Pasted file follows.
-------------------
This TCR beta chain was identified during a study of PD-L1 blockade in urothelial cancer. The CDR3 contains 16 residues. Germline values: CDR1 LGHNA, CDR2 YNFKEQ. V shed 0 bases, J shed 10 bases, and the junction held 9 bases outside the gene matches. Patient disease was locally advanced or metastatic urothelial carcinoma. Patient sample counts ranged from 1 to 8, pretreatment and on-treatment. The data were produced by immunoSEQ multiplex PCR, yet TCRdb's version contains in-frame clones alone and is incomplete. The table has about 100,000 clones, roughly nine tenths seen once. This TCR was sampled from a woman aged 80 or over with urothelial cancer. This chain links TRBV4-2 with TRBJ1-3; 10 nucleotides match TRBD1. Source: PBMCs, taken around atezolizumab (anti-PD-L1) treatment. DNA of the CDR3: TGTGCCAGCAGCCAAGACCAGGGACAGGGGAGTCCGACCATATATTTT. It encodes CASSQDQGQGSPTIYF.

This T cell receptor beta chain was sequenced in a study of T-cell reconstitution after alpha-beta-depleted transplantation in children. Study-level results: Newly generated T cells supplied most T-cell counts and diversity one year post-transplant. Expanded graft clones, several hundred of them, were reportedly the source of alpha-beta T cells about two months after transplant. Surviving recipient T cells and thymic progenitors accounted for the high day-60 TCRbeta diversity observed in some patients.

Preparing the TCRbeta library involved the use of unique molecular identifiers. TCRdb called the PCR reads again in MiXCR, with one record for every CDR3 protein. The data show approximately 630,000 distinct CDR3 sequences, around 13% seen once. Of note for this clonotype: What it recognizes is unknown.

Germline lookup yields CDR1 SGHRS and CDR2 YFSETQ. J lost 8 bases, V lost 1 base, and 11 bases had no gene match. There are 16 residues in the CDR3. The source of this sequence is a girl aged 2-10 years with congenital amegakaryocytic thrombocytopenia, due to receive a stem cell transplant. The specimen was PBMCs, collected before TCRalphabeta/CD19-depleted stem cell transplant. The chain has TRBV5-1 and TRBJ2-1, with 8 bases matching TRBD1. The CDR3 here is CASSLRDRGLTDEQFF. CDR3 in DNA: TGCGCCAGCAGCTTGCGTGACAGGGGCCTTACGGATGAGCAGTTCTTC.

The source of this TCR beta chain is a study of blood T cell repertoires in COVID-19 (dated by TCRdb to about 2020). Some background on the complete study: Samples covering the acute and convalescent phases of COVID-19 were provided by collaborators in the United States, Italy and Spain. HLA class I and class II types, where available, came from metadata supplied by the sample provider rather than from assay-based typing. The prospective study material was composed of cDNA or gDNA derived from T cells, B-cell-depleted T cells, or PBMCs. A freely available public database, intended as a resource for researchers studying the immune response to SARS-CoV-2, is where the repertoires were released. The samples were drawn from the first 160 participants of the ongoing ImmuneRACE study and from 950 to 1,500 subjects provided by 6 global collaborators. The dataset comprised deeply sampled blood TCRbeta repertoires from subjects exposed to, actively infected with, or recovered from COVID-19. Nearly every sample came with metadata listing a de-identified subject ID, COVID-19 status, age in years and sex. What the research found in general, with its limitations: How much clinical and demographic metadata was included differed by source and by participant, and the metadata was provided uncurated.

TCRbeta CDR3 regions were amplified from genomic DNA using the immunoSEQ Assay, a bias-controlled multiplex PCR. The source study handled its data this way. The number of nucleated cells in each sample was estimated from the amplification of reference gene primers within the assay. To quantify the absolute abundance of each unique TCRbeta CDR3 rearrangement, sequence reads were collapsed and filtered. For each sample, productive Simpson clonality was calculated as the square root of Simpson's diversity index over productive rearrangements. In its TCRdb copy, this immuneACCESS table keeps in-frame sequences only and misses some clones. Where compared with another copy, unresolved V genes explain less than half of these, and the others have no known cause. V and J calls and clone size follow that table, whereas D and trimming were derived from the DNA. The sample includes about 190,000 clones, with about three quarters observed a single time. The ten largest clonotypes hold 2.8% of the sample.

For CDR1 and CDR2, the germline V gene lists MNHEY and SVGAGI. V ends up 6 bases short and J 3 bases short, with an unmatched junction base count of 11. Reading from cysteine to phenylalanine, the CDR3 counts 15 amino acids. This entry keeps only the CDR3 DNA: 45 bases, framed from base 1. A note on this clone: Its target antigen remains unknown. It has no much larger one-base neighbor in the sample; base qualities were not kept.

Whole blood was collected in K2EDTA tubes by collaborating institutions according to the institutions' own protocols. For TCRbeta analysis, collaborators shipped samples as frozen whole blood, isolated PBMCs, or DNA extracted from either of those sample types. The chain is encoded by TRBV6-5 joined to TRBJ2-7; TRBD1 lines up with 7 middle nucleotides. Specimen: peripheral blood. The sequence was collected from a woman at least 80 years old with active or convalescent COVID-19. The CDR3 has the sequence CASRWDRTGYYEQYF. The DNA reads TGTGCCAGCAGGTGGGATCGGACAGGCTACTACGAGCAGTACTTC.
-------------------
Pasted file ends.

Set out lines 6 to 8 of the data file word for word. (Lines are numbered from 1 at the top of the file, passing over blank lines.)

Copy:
TCRbeta CDR3 regions were amplified from genomic DNA using the immunoSEQ Assay, a bias-controlled multiplex PCR. The source study handled its data this way. The number of nucleated cells in each sample was estimated from the amplification of reference gene primers within the assay. To quantify the absolute abundance of each unique TCRbeta CDR3 rearrangement, sequence reads were collapsed and filtered. For each sample, productive Simpson clonality was calculated as the square root of Simpson's diversity index over productive rearrangements. In its TCRdb copy, this immuneACCESS table keeps in-frame sequences only and misses some clones. Where compared with another copy, unresolved V genes explain less than half of these, and the others have no known cause. V and J calls and clone size follow that table, whereas D and trimming were derived from the DNA. The sample includes about 190,000 clones, with about three quarters observed a single time. The ten largest clonotypes hold 2.8% of the sample.

For CDR1 and CDR2, the germline V gene lists MNHEY and SVGAGI. V ends up 6 bases short and J 3 bases short, with an unmatched junction base count of 11. Reading from cysteine to phenylalanine, the CDR3 counts 15 amino acids. This entry keeps only the CDR3 DNA: 45 bases, framed from base 1. A note on this clone: Its target antigen remains unknown. It has no much larger one-base neighbor in the sample; base qualities were not kept.

Whole blood was collected in K2EDTA tubes by collaborating institutions according to the institutions' own protocols. For TCRbeta analysis, collaborators shipped samples as frozen whole blood, isolated PBMCs, or DNA extracted from either of those sample types. The chain is encoded by TRBV6-5 joined to TRBJ2-7; TRBD1 lines up with 7 middle nucleotides. Specimen: peripheral blood. The sequence was collected from a woman at least 80 years old with active or convalescent COVID-19. The CDR3 has the sequence CASRWDRTGYYEQYF. The DNA reads TGTGCCAGCAGGTGGGATCGGACAGGCTACTACGAGCAGTACTTC.